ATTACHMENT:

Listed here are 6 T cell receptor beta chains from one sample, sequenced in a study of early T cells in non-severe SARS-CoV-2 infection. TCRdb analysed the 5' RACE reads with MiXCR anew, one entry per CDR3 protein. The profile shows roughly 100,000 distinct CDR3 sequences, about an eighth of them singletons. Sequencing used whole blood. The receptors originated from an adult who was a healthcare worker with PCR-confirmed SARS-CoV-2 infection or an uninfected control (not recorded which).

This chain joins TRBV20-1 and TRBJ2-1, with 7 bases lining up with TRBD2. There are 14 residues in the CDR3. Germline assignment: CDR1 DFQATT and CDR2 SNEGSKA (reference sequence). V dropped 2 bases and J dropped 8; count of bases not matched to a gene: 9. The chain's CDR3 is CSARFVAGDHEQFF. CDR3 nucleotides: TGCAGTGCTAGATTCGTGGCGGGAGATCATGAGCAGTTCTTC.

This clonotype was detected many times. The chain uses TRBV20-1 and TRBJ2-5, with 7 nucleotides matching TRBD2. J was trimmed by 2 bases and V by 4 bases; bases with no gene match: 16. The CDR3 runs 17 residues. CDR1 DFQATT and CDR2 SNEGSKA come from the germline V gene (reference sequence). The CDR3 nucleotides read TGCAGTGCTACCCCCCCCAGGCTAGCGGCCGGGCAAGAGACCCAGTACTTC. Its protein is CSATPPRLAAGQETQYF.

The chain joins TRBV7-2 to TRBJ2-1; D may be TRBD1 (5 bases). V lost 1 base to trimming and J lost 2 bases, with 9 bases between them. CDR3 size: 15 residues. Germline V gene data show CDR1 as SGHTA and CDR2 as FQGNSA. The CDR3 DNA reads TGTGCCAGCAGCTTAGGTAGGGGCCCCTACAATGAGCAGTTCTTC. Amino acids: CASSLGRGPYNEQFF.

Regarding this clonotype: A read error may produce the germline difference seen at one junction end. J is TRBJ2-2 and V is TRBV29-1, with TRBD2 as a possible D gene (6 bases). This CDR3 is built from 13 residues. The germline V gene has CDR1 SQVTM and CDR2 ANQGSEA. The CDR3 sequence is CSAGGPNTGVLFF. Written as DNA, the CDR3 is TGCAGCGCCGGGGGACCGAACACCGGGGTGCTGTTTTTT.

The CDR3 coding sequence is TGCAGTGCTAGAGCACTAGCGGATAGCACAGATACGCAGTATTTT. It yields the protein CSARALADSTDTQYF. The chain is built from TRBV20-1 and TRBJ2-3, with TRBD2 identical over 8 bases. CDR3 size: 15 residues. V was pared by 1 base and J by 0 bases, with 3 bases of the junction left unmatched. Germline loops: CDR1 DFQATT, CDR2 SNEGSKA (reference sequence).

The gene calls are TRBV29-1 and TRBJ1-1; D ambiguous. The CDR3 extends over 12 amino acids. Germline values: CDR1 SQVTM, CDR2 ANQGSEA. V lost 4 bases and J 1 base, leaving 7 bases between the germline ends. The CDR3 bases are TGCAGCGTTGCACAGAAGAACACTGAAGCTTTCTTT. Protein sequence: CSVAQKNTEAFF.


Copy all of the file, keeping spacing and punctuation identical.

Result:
Listed here are 6 T cell receptor beta chains from one sample, sequenced in a study of early T cells in non-severe SARS-CoV-2 infection. TCRdb analysed the 5' RACE reads with MiXCR anew, one entry per CDR3 protein. The profile shows roughly 100,000 distinct CDR3 sequences, about an eighth of them singletons. Sequencing used whole blood. The receptors originated from an adult who was a healthcare worker with PCR-confirmed SARS-CoV-2 infection or an uninfected control (not recorded which).

This chain joins TRBV20-1 and TRBJ2-1, with 7 bases lining up with TRBD2. There are 14 residues in the CDR3. Germline assignment: CDR1 DFQATT and CDR2 SNEGSKA (reference sequence). V dropped 2 bases and J dropped 8; count of bases not matched to a gene: 9. The chain's CDR3 is CSARFVAGDHEQFF. CDR3 nucleotides: TGCAGTGCTAGATTCGTGGCGGGAGATCATGAGCAGTTCTTC.

This clonotype was detected many times. The chain uses TRBV20-1 and TRBJ2-5, with 7 nucleotides matching TRBD2. J was trimmed by 2 bases and V by 4 bases; bases with no gene match: 16. The CDR3 runs 17 residues. CDR1 DFQATT and CDR2 SNEGSKA come from the germline V gene (reference sequence). The CDR3 nucleotides read TGCAGTGCTACCCCCCCCAGGCTAGCGGCCGGGCAAGAGACCCAGTACTTC. Its protein is CSATPPRLAAGQETQYF.

The chain joins TRBV7-2 to TRBJ2-1; D may be TRBD1 (5 bases). V lost 1 base to trimming and J lost 2 bases, with 9 bases between them. CDR3 size: 15 residues. Germline V gene data show CDR1 as SGHTA and CDR2 as FQGNSA. The CDR3 DNA reads TGTGCCAGCAGCTTAGGTAGGGGCCCCTACAATGAGCAGTTCTTC. Amino acids: CASSLGRGPYNEQFF.

Regarding this clonotype: A read error may produce the germline difference seen at one junction end. J is TRBJ2-2 and V is TRBV29-1, with TRBD2 as a possible D gene (6 bases). This CDR3 is built from 13 residues. The germline V gene has CDR1 SQVTM and CDR2 ANQGSEA. The CDR3 sequence is CSAGGPNTGVLFF. Written as DNA, the CDR3 is TGCAGCGCCGGGGGACCGAACACCGGGGTGCTGTTTTTT.

The CDR3 coding sequence is TGCAGTGCTAGAGCACTAGCGGATAGCACAGATACGCAGTATTTT. It yields the protein CSARALADSTDTQYF. The chain is built from TRBV20-1 and TRBJ2-3, with TRBD2 identical over 8 bases. CDR3 size: 15 residues. V was pared by 1 base and J by 0 bases, with 3 bases of the junction left unmatched. Germline loops: CDR1 DFQATT, CDR2 SNEGSKA (reference sequence).

The gene calls are TRBV29-1 and TRBJ1-1; D ambiguous. The CDR3 extends over 12 amino acids. Germline values: CDR1 SQVTM, CDR2 ANQGSEA. V lost 4 bases and J 1 base, leaving 7 bases between the germline ends. The CDR3 bases are TGCAGCGTTGCACAGAAGAACACTGAAGCTTTCTTT. Protein sequence: CSVAQKNTEAFF.